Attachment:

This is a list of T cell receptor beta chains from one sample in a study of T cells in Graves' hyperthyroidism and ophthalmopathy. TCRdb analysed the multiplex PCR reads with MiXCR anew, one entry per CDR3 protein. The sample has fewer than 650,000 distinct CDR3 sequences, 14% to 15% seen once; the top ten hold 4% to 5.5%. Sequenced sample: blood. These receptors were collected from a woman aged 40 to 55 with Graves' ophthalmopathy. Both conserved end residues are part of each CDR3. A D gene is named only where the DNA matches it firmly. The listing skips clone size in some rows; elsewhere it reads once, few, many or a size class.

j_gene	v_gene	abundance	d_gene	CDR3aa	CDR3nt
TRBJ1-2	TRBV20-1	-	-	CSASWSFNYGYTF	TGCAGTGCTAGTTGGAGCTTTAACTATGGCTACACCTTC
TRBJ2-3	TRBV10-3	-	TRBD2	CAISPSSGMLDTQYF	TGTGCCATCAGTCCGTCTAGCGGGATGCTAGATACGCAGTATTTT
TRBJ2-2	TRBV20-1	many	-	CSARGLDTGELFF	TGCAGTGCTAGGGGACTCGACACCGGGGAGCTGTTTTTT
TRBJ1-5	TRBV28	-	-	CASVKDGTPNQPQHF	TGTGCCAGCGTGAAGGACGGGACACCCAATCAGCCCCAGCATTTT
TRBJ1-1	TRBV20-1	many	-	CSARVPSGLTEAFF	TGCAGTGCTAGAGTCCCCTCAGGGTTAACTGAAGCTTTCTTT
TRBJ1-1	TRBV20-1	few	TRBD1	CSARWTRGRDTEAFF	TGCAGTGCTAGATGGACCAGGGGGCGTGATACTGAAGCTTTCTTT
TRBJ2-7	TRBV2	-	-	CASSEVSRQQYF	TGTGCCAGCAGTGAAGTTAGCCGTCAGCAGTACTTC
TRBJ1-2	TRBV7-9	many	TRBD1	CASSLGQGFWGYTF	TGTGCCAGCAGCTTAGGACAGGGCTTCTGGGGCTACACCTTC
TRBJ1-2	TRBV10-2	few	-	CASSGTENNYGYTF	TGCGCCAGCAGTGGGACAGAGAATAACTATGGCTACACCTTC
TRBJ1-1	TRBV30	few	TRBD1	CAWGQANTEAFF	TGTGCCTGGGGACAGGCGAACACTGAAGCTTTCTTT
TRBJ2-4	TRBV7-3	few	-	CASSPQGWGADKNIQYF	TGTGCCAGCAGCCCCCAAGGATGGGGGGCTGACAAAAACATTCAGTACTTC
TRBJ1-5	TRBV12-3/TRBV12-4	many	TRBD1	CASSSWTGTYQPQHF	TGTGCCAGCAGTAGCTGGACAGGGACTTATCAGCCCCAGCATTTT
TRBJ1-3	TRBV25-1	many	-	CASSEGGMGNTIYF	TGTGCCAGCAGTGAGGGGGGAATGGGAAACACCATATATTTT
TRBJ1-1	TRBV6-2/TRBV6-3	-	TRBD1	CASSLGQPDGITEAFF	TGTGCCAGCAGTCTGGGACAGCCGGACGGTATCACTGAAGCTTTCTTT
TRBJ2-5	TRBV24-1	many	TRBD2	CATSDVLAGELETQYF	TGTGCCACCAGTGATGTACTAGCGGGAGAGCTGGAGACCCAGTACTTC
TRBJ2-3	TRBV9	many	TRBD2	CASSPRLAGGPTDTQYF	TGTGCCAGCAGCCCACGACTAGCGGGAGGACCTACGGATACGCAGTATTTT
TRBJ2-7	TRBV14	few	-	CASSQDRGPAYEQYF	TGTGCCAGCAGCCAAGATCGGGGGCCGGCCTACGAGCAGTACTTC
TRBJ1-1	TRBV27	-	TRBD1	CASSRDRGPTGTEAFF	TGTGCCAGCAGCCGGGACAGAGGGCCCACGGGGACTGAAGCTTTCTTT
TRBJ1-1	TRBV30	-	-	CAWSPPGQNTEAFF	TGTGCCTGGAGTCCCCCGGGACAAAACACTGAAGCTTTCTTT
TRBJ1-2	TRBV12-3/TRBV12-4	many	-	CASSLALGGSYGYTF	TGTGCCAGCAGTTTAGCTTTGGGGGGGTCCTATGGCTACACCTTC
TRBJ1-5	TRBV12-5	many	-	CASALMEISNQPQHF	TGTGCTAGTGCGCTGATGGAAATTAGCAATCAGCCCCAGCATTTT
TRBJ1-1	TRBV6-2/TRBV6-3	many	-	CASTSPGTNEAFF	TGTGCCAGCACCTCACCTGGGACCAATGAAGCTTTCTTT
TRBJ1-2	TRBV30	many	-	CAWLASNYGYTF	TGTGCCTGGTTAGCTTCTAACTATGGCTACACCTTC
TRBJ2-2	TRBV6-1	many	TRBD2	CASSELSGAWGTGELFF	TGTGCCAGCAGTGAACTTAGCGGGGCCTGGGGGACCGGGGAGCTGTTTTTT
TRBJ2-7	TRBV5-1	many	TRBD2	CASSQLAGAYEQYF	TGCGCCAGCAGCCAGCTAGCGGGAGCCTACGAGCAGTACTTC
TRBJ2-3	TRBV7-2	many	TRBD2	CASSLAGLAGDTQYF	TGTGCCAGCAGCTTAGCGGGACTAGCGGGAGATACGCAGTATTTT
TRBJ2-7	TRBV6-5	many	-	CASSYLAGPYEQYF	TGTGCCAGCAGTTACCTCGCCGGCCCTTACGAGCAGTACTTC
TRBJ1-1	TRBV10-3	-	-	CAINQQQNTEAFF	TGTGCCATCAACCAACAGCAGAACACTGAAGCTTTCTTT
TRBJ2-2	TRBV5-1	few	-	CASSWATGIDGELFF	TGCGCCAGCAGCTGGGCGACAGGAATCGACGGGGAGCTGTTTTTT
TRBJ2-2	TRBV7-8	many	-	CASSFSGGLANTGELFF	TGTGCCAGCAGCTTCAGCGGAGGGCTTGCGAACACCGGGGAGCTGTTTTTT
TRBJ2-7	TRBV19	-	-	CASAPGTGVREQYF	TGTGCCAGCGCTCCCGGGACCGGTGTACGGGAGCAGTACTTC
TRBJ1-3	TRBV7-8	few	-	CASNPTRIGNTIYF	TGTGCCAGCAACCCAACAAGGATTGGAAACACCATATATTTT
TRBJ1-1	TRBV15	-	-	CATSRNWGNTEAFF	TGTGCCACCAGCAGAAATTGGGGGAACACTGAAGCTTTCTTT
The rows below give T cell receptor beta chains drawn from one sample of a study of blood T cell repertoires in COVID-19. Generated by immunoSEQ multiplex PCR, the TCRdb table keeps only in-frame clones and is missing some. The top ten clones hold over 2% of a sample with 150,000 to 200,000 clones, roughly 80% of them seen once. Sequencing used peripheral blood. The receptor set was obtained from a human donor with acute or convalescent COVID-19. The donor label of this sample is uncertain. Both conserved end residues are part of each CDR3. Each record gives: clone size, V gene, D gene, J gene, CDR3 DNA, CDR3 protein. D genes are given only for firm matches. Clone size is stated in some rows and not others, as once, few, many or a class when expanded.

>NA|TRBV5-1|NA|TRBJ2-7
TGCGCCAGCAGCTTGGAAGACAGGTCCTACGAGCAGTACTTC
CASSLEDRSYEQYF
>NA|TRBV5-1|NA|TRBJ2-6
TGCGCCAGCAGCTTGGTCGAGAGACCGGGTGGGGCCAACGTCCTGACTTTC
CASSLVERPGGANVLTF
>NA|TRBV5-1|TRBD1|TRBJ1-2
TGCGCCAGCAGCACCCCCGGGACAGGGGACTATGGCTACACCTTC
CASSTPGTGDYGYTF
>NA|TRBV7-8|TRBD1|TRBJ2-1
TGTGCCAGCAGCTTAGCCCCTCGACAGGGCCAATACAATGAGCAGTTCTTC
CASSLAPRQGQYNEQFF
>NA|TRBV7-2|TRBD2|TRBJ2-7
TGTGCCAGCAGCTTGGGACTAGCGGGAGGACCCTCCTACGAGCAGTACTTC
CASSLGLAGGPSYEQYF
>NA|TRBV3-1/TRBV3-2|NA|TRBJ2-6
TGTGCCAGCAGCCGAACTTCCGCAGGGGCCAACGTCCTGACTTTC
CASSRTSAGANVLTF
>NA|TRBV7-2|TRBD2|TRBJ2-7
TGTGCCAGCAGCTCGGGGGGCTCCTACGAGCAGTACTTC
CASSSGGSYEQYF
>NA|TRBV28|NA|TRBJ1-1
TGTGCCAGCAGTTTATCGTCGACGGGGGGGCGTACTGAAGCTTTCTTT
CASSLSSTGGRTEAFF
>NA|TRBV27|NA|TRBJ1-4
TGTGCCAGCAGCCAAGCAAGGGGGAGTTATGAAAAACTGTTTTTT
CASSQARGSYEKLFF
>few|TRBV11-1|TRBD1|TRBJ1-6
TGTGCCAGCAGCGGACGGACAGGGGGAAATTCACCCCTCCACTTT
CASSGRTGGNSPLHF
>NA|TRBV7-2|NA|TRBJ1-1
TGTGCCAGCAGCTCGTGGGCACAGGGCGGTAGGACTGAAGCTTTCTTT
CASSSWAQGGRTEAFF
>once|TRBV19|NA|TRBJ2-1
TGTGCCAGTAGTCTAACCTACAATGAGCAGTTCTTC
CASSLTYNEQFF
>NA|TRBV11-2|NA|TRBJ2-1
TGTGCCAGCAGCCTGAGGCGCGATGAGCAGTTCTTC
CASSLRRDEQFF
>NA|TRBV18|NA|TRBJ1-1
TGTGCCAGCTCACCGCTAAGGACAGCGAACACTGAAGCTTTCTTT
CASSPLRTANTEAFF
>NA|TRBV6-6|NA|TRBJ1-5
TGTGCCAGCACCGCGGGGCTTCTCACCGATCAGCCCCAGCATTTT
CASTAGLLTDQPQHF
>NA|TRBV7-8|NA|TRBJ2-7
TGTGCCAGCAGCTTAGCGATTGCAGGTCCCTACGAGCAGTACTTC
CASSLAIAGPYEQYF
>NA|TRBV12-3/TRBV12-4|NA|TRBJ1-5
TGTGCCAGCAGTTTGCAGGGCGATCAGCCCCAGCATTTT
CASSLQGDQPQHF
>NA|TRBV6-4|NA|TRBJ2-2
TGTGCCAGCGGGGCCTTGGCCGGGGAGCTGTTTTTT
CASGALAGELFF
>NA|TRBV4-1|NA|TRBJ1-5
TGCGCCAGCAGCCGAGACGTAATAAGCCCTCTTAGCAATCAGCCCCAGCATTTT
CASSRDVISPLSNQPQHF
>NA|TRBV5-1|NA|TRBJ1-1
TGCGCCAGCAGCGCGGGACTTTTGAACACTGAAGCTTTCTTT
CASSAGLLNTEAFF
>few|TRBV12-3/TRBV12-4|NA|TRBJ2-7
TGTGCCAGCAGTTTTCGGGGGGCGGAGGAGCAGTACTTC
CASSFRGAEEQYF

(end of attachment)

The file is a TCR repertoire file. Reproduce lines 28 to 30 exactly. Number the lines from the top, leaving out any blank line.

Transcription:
TRBJ2-3	TRBV7-2	many	TRBD2	CASSLAGLAGDTQYF	TGTGCCAGCAGCTTAGCGGGACTAGCGGGAGATACGCAGTATTTT
TRBJ2-7	TRBV6-5	many	-	CASSYLAGPYEQYF	TGTGCCAGCAGTTACCTCGCCGGCCCTTACGAGCAGTACTTC
TRBJ1-1	TRBV10-3	-	-	CAINQQQNTEAFF	TGTGCCATCAACCAACAGCAGAACACTGAAGCTTTCTTT